I had a nice chat with Joe Ogilvie today who takes exception to the criticism of the FedEx Cup's deferred compensation purse structure. I countered that the average fan can follow it more easily with cash on the line, which he understood. But then Joe did some calculating and started dropping figures that sounded something like this from Richard Sandomir's piece in the NY Times while arguing that the deferred compensation will most certainly get the attention of players. From Sandomir's story:
If Woods wins and cashes in at 45, and the $10 million gets an annual return of 8 percent, he would get a $29.4 million parting gift. Mickelson, seven years older, would come away with $18.5 million.
If Vijay Singh, who is No. 6 on the FedEx Cup points list, wins the playoff, then sharply reduces his schedule or retires, he could get his $10 million quickly. He turns 45 in February, one day before Stricker turns 41.
Let’s say a youngster like Hunter Mahan, 25, wins it all. If he collects his deferred prize at 45, and he has received an average return of 8 percent over 20 years, he’ll have $46.6 million in his account. Now let’s let compound interest run wild. If Mahan plays until age 55 and his $10 million earns a smashing 12 percent annual return, he’d have $299.6 million. Such a prospect makes the Champions Tour look like essential estate planning.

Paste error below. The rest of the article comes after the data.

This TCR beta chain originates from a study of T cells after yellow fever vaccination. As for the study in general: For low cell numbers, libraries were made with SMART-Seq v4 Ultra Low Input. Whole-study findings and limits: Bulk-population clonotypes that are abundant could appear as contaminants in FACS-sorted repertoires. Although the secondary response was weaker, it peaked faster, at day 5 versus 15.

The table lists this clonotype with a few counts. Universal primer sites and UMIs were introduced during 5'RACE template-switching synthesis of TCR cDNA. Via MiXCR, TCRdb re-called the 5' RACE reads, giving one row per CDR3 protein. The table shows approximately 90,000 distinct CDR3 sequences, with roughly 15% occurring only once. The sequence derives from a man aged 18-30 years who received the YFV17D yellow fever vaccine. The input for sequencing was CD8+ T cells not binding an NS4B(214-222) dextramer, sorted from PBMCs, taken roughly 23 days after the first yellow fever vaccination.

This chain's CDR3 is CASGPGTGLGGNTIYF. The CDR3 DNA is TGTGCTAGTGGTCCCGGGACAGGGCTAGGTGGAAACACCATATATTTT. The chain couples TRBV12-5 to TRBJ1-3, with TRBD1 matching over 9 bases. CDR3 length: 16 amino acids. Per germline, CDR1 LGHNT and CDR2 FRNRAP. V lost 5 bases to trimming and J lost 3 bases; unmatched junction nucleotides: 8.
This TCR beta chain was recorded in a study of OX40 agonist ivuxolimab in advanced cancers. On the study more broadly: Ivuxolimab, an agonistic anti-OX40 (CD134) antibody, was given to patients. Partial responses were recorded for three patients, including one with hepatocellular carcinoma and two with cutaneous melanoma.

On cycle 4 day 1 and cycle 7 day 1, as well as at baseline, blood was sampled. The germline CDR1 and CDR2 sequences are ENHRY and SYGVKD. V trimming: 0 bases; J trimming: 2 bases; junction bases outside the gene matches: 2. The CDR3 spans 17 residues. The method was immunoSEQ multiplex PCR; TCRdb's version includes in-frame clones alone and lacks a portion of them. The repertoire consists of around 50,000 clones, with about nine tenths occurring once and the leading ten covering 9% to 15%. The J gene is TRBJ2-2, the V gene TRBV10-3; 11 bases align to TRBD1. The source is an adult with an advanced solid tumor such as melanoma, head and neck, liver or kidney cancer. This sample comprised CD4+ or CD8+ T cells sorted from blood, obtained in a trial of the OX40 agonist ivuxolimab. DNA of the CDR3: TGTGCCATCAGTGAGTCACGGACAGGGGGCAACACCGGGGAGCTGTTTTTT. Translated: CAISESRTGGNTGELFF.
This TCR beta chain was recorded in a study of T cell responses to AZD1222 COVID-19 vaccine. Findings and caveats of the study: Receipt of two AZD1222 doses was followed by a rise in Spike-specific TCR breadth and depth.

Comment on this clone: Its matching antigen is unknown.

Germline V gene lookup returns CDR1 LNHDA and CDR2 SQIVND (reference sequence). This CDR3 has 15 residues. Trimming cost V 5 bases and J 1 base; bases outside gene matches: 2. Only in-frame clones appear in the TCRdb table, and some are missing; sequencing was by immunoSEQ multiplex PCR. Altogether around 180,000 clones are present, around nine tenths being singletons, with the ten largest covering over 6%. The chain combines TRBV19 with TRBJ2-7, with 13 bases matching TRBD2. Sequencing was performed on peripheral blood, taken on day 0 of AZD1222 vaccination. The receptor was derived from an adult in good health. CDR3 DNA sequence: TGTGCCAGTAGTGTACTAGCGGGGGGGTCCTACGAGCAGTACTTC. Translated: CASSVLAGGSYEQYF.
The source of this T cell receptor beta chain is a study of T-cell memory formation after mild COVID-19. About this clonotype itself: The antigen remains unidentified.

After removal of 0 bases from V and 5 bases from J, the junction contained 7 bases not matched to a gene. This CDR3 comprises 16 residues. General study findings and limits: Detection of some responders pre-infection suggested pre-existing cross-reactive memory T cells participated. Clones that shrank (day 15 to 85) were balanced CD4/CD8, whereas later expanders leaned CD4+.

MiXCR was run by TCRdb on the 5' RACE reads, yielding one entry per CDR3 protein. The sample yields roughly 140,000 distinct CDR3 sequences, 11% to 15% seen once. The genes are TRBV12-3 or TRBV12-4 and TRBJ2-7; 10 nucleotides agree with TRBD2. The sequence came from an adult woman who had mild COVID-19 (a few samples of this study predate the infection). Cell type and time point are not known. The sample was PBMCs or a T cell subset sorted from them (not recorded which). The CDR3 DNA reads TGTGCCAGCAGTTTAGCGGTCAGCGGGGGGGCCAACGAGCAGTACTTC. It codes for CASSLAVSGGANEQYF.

So has the Tour made a mistake not better marketing the potential prize take or is simply an impossible concept to market because there are so many variables involved?
While it seems nice that they are "maximizing" the potential take for players due to the wonders of compounding interest, would the FedEx Cup be more fan friendly as a cash bonus pool? And therefore, a more productive exercise for the Tour's sponsors...oh and charity of course.